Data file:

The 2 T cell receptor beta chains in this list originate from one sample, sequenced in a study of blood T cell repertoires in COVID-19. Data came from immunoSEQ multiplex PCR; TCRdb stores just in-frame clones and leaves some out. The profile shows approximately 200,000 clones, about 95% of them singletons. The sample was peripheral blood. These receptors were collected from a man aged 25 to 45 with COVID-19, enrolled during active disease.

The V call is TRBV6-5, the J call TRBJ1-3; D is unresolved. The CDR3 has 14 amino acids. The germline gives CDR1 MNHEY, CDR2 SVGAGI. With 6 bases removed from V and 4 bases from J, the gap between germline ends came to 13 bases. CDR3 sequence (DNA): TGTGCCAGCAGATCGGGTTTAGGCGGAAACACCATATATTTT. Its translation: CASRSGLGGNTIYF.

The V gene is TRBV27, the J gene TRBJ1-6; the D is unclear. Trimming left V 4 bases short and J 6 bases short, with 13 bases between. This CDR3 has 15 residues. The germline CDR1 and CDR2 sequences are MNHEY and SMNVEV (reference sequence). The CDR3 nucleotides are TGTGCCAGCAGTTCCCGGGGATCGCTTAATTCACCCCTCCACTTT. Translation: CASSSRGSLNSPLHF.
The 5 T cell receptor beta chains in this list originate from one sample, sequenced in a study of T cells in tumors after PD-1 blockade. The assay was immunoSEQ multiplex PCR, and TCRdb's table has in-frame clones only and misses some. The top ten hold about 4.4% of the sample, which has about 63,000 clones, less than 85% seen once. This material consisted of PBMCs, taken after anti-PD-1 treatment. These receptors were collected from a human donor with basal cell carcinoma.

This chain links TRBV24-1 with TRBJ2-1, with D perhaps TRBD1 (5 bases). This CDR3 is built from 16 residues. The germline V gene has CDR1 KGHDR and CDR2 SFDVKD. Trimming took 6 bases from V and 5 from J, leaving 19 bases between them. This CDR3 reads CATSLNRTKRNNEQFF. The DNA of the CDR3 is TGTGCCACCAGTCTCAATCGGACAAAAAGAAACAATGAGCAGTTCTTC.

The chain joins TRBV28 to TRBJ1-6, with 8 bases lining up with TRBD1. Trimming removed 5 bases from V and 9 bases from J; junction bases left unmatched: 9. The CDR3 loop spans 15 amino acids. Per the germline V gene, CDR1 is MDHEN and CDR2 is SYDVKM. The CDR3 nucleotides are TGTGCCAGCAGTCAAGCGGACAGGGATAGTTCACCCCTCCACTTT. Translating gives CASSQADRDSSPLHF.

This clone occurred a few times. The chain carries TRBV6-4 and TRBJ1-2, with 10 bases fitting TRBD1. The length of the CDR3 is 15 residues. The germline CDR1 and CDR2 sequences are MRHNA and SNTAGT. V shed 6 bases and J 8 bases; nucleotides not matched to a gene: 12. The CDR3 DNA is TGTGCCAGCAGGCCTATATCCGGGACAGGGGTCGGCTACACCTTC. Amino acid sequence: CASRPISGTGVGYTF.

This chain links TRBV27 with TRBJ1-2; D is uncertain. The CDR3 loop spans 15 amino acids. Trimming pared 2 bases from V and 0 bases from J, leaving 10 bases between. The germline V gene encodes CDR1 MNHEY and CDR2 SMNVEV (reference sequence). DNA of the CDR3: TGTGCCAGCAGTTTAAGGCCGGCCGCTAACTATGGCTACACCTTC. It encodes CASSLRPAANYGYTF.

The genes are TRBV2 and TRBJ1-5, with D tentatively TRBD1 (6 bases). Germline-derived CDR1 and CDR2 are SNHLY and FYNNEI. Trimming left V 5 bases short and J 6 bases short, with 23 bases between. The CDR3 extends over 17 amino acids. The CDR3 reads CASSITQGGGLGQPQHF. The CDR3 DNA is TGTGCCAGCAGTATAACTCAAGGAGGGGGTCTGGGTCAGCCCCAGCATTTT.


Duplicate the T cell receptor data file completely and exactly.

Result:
The 2 T cell receptor beta chains in this list originate from one sample, sequenced in a study of blood T cell repertoires in COVID-19. Data came from immunoSEQ multiplex PCR; TCRdb stores just in-frame clones and leaves some out. The profile shows approximately 200,000 clones, about 95% of them singletons. The sample was peripheral blood. These receptors were collected from a man aged 25 to 45 with COVID-19, enrolled during active disease.

The V call is TRBV6-5, the J call TRBJ1-3; D is unresolved. The CDR3 has 14 amino acids. The germline gives CDR1 MNHEY, CDR2 SVGAGI. With 6 bases removed from V and 4 bases from J, the gap between germline ends came to 13 bases. CDR3 sequence (DNA): TGTGCCAGCAGATCGGGTTTAGGCGGAAACACCATATATTTT. Its translation: CASRSGLGGNTIYF.

The V gene is TRBV27, the J gene TRBJ1-6; the D is unclear. Trimming left V 4 bases short and J 6 bases short, with 13 bases between. This CDR3 has 15 residues. The germline CDR1 and CDR2 sequences are MNHEY and SMNVEV (reference sequence). The CDR3 nucleotides are TGTGCCAGCAGTTCCCGGGGATCGCTTAATTCACCCCTCCACTTT. Translation: CASSSRGSLNSPLHF.
The 5 T cell receptor beta chains in this list originate from one sample, sequenced in a study of T cells in tumors after PD-1 blockade. The assay was immunoSEQ multiplex PCR, and TCRdb's table has in-frame clones only and misses some. The top ten hold about 4.4% of the sample, which has about 63,000 clones, less than 85% seen once. This material consisted of PBMCs, taken after anti-PD-1 treatment. These receptors were collected from a human donor with basal cell carcinoma.

This chain links TRBV24-1 with TRBJ2-1, with D perhaps TRBD1 (5 bases). This CDR3 is built from 16 residues. The germline V gene has CDR1 KGHDR and CDR2 SFDVKD. Trimming took 6 bases from V and 5 from J, leaving 19 bases between them. This CDR3 reads CATSLNRTKRNNEQFF. The DNA of the CDR3 is TGTGCCACCAGTCTCAATCGGACAAAAAGAAACAATGAGCAGTTCTTC.

The chain joins TRBV28 to TRBJ1-6, with 8 bases lining up with TRBD1. Trimming removed 5 bases from V and 9 bases from J; junction bases left unmatched: 9. The CDR3 loop spans 15 amino acids. Per the germline V gene, CDR1 is MDHEN and CDR2 is SYDVKM. The CDR3 nucleotides are TGTGCCAGCAGTCAAGCGGACAGGGATAGTTCACCCCTCCACTTT. Translating gives CASSQADRDSSPLHF.

This clone occurred a few times. The chain carries TRBV6-4 and TRBJ1-2, with 10 bases fitting TRBD1. The length of the CDR3 is 15 residues. The germline CDR1 and CDR2 sequences are MRHNA and SNTAGT. V shed 6 bases and J 8 bases; nucleotides not matched to a gene: 12. The CDR3 DNA is TGTGCCAGCAGGCCTATATCCGGGACAGGGGTCGGCTACACCTTC. Amino acid sequence: CASRPISGTGVGYTF.

This chain links TRBV27 with TRBJ1-2; D is uncertain. The CDR3 loop spans 15 amino acids. Trimming pared 2 bases from V and 0 bases from J, leaving 10 bases between. The germline V gene encodes CDR1 MNHEY and CDR2 SMNVEV (reference sequence). DNA of the CDR3: TGTGCCAGCAGTTTAAGGCCGGCCGCTAACTATGGCTACACCTTC. It encodes CASSLRPAANYGYTF.

The genes are TRBV2 and TRBJ1-5, with D tentatively TRBD1 (6 bases). Germline-derived CDR1 and CDR2 are SNHLY and FYNNEI. Trimming left V 5 bases short and J 6 bases short, with 23 bases between. The CDR3 extends over 17 amino acids. The CDR3 reads CASSITQGGGLGQPQHF. The CDR3 DNA is TGTGCCAGCAGTATAACTCAAGGAGGGGGTCTGGGTCAGCCCCAGCATTTT.